In new plans released by the Department of Health and Social Care, expectant mothers will also be treated by the same midwives throughout their pregnancy in a bid to reduce miscarriages and stillbirths.
Jeremy Hunt’s announcement, which is due to be made on Tuesday, comes after the Royal College of Midwives (RCM) warned of “chronic shortages in maternity services”.
The Health Secretary is expected to say: “There are few moments in life that matter more than the birth of a child, so the next step in my mission to transform safety standards is a drive to give mums dedicated midwives, who can get to know them personally and oversee their whole journey from pregnancy to labour to new parent.”

Catalonia

The efforts of the Catalan government to gain independence have been squashed by the Spanish government, says the Morning Star.

SPANISH Supreme Court judge yesterday charged 13 Catalan separatist politicians, including fugitive former regional president Carles Puigdemont, with rebellion for their attempt to declare independence from Spain.
Judge Pablo Llarena’s indictment wrapped up the investigation into the events that six months ago plunged Spain into its deepest political crisis in decades.
Rebellion charges are punishable with up to 30 years in prison.
Mr Llarena said that 25 Catalan separatists in total will be tried for rebellion, embezzlement or disobedience.
Others charged with rebellion were former Catalan vice-president Oriol Junqueras, who is already in pre-trial detention; seven other members of the ousted Catalan government; former Catalan parliament speaker Carme Forcadell; jailed separatist activists Jordi Sanchez and Jordi Cuixart and the leader of the left-wing separatist ERC party, Marta Rovira, who said yesterday she was fleeing Spain.
Mr Puigdemont, taking a break from self-imposed exile in Brussels with a trip to Finland, said that “it is not right for a judge to do politics.”

Child abuse

Police are failing to charge paedophiles fearing a breach of their rights, reports the Times.

Hundreds of police files seen by The Sunday Times show that a fear of breaching paedophiles’ rights is deterring officers from sharing information with social workers about children at risk of abuse.
Bosses in Britain’s biggest police force have ordered rank-and-file officers not to share concerns automatically with children’s services, as disclosing “personal information” about suspects may need their “consent”.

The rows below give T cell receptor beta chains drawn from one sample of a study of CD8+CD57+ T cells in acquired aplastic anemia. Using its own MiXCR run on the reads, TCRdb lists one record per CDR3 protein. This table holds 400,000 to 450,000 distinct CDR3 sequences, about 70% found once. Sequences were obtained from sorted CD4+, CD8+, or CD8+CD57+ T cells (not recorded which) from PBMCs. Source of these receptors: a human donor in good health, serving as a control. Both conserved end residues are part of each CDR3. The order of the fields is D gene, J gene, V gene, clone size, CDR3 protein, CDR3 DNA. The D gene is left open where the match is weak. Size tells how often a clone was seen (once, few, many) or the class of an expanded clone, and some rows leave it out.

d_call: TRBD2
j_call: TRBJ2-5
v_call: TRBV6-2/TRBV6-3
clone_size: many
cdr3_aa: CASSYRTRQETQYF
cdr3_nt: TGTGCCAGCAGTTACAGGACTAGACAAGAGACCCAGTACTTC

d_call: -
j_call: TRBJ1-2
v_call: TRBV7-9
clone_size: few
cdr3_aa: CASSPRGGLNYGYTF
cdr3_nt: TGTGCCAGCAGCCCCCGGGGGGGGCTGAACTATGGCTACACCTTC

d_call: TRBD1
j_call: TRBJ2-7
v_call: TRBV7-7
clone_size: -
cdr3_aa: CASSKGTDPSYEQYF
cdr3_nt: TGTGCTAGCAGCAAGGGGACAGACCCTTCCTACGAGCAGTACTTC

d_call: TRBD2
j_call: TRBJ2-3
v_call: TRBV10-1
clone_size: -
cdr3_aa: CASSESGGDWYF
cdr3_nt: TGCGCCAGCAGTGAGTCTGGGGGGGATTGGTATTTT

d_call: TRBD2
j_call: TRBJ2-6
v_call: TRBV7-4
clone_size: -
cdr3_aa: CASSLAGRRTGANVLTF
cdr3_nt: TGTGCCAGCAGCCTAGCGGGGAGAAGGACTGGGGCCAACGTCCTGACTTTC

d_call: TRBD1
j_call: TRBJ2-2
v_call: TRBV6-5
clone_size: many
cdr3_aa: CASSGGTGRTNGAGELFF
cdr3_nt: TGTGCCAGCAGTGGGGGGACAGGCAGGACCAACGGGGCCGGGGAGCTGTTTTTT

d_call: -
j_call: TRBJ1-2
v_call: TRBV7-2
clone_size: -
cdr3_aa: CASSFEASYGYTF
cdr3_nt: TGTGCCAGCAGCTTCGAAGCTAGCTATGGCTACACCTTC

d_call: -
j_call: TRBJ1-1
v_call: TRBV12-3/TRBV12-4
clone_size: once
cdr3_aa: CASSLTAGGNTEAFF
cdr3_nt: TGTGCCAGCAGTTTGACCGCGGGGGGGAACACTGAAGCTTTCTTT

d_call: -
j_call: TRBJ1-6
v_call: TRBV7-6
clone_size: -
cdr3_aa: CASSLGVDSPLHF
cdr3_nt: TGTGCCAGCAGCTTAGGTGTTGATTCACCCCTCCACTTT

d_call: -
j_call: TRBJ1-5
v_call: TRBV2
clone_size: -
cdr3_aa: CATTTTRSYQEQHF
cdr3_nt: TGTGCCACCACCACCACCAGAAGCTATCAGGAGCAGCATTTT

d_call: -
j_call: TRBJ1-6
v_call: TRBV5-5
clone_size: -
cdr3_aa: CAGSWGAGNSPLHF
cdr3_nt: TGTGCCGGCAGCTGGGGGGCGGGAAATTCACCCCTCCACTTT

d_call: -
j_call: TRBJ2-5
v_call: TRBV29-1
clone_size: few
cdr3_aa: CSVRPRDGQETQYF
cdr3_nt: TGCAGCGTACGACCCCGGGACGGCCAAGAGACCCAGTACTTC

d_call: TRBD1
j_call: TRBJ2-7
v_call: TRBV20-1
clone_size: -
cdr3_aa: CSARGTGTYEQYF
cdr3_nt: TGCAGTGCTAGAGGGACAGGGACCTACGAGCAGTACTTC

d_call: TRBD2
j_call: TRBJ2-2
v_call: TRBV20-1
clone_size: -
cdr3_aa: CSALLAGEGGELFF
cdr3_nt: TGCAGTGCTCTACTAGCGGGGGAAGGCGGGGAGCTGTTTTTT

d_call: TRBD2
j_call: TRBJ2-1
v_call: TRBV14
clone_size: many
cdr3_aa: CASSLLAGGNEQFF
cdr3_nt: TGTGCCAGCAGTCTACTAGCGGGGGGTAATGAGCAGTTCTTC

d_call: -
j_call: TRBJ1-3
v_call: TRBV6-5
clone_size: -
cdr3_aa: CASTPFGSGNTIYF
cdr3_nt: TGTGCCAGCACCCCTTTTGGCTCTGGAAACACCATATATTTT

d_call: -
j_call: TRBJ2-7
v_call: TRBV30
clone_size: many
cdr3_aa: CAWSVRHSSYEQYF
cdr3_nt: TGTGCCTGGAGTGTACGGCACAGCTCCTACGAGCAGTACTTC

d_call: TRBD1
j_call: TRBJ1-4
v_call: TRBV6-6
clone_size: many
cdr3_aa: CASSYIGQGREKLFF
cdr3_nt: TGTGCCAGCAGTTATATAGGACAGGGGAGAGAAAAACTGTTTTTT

The order appears to breach Scotland Yard’s own safeguarding procedures, set up after Peter Connelly, 17 months, known as Baby P, was tortured to death in 2007.
“Records contain personal information,” says one email to police child abuse teams from the senior officer in charge of safeguarding, “and unless certain criteria are met then consent from the relevant individual must be explicitly agreed.

And the Mail reports on the trial of seven men charged with abuse.

A sex gang of seven ‘predatory’ men have been convicted of abusing young girls.
The group of seven men aged between 37 and 47 were described as ‘predatory and cynical’ by a judge after being convicted on Friday following a five-month trial, at Oxford Crown Court.
The court heard how the gang would often abuse girls aged between 13 and 15 in a ‘s**wagon’ with licence plate ending ‘SHG’.
A jury of four women and seven men took a record-breaking 107 hours and 31 minutes, over the course of 24 days, to reach their verdict.
The charges faced by the men, who each denied their part in the child sexual exploitation, included indecent assault, rape, and false imprisonment, on five victims between 1998 and 2005.
During the trial, Oxford Crown Court heard accounts from the victims, all of whom were aged between 13 and 15 at the time, who said they were plied with drink and drugs and took part in sex parties.

The Sun also has the story.

A TWISTED child sex gang plied young girls with booze and drugs before abusing them in a “shag wagon”.
The “predatory and cynical” grooming gang were convicted yesterday a string of child sex offences on five victims during a seven year campaign of terror.
The girls, who were all aged between 13 and 15, bravely told jurors they had been plied with drink and drugs and forced to take part in sex parties.
The five month trial at Oxford Crown Court saw seven defendants convicted – Raheem Ahmed, Moinul Islam, Kamran Khan, Kameer Iqbal, Khalid Hussain, Alladitta Yousaf and Assad Hussain and two who couldn’t be named for legal reasons.
Saboor Abdul and Haji Khan, were acquitted of all charges after jurors took 107 hours and 31 minutes, over the course of 24 days, to reach their verdict.
The court heard how the fiends forced the girls into sex at a number of different addresses – including guest houses, cars and at local parks.
They would drive them around in a people carrier dubbed the “shag wagon”, which had a licence plate ending “SHG”.
One victim recalled how she would be pressured into sex at numerous locations across Oxford, between February 1998 and February 2001.
She told jurors how Assad Hussain, Kameer Iqbal, Khalid Hussain and Alladitta Yousaf had all indecently assaulted or raped her on various occasions.